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A Bit of History

Comets have been around since the beginning of the solar system, and they have been recorded since written history began. Originally, comets were known as "hairy stars," and were unexplained, unpredictable (although it was thought that they predicted many things), and brought death and destruction. Very early ideas of what comets were included clouds of fire in the Earth's atmosphere, or extra bodies moving though the heavens.

Comet HalleyAs science progressed, people were better-able to explain comets. In 1577, Tycho Brahe and Mastlin used parallax - the measure of the change of location in the sky of a body over the course of six months - in order to show that comets were not in the atmosphere, but rather they were very far away, even further than the moon.

The public and scientists had to wait until 1704 for Edmund Halley to actually fully explain the way comets work. He used the newly developed Newton's Laws in order to calculate the orbits of comets based upon their motion in the sky. He calculated orbits for many comets, but he also found patterns in the orbits - some comets seemed to actually have the same orbit as others! He correctly hypothesized that these were the same comet; it had documented appearances in 1456, 1531, 1607, and 1682. He predicted that this same comet had an orbital period of 76 years, and would return in 1758. It did, and now bears his name: Halley's Comet. Unfortunately, he did not live long enough to see it reappear.

AnatomyComet Schematic

The center of a comet, the nucleus, is very small compared to the rest of the comet, and is usually only a few kilometers in diameter. It is the part of the comet that is always there, at least as long as the comet exists. The nucleus is composed of rocks and ices. As comets age, they lose their ices, and a comet is considered "dead" when it no longer has any ice, for it can no longer sport any feature other than its nucleus.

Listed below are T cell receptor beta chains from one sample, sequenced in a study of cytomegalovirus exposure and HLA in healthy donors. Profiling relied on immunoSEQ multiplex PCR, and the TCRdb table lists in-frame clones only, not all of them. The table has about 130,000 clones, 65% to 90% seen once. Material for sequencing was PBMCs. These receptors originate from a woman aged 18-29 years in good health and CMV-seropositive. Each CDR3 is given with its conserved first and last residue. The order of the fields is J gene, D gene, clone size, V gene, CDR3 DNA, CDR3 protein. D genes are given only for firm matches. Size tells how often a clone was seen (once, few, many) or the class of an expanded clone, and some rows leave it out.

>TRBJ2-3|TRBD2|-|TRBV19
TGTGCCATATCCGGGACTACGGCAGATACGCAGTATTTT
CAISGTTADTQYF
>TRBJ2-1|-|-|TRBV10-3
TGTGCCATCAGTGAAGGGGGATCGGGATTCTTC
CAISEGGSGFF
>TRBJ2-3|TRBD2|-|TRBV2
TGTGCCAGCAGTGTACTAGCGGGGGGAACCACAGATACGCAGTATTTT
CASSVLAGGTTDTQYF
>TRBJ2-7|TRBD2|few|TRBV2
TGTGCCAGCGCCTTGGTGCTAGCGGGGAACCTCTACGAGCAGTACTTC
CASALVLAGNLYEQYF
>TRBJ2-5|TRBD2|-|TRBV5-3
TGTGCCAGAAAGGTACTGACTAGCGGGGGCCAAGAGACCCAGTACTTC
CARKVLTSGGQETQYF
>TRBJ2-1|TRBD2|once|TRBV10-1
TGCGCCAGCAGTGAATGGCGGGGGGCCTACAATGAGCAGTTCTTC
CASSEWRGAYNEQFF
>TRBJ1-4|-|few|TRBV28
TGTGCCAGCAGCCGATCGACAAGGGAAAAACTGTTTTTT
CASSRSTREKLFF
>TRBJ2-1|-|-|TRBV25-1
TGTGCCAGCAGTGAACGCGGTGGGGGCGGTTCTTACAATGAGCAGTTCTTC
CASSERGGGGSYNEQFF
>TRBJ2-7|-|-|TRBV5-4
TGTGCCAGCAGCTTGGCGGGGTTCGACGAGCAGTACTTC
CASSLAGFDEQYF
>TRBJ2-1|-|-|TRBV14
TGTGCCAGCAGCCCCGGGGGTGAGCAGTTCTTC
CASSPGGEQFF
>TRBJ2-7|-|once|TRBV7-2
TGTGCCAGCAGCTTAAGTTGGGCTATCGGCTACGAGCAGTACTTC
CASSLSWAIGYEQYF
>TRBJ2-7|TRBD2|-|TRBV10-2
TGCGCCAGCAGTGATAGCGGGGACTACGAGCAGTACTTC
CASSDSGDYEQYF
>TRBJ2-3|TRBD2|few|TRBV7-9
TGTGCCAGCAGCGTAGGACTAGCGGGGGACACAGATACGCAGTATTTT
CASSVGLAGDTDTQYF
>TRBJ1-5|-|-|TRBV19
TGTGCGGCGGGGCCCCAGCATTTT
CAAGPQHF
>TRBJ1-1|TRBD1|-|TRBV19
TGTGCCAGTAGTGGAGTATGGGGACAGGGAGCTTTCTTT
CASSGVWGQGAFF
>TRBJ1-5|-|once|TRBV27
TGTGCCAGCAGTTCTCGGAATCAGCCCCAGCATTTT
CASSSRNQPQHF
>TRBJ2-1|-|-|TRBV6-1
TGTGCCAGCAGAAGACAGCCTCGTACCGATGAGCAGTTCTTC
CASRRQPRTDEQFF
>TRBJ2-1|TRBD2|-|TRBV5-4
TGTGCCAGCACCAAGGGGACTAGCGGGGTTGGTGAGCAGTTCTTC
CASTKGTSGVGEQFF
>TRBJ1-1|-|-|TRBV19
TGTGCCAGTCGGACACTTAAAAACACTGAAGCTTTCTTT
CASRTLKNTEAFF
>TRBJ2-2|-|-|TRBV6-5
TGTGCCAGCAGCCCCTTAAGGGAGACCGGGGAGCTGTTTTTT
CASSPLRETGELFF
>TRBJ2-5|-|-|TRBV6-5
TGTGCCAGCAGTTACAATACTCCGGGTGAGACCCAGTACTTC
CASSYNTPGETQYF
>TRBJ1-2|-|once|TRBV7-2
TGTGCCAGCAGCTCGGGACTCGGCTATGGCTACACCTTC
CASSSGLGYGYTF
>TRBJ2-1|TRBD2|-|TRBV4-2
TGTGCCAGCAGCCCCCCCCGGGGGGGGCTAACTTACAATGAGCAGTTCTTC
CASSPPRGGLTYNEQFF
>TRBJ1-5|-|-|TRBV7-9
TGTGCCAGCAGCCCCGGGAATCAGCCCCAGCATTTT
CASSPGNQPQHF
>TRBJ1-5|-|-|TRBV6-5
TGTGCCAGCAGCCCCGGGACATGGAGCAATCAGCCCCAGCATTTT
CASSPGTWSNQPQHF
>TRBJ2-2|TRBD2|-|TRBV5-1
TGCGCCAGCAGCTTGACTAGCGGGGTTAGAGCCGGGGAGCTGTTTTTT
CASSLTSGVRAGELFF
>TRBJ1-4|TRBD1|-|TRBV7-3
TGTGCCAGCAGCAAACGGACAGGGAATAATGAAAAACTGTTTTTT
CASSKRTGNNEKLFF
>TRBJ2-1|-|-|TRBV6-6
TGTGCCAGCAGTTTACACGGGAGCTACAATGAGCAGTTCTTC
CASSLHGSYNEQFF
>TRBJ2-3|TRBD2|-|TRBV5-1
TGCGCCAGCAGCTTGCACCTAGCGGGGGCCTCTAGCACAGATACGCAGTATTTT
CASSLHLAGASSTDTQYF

The other parts of a comet are only in existence when the comet approaches the sun - usually once it is closer to the sun than Jupiter (5.2 A.U.). The sun's heat melts some of the ice in the nucleus to form a huge glowing "head," the coma. The coma can grow to immense proportions, sometimes becoming over 10,000 km (6,700 miles) across (that's larger than the Earth!). Because the ices of the comet are made of various molecules (such as carbon, nitrogen, oxygen, and water), and the different molecules weigh different amounts, some can escape the nucleus' weak gravity more easily. Therefore, another minor feature of the coma is the Hydrogen Cloud, which forms the outer part of the coma.

Finally, the part of a comet that is most well-known is the tail. Most comets usually have two tails, and usually one is much brighter than the other. The tails form as a result of the sun's solar wind - the stream of charged particles that emanate from the sun. The solar wind dislodges gas and dust from the comet and forces the material into very narrow (relative to their length) tails. The tails always point away from the sun, which is sometimes counter-intuitive. This is because even when the comet is traveling away from the sun, the tail faces away, so the comet is, in effect, following its tail.

The gas and dust form separate tails due to the charge of their constituents. The dust is not highly charged, and so forms a bent tail that slightly lags behind pointing directly away from the sun; its color is yellow because it reflects the light of the yellow sun. The gas tail is much more highly charged, and so the solar wind acts to funnel it much more effectively than it does the dust cloud; its color is blue due to molecules that make it up.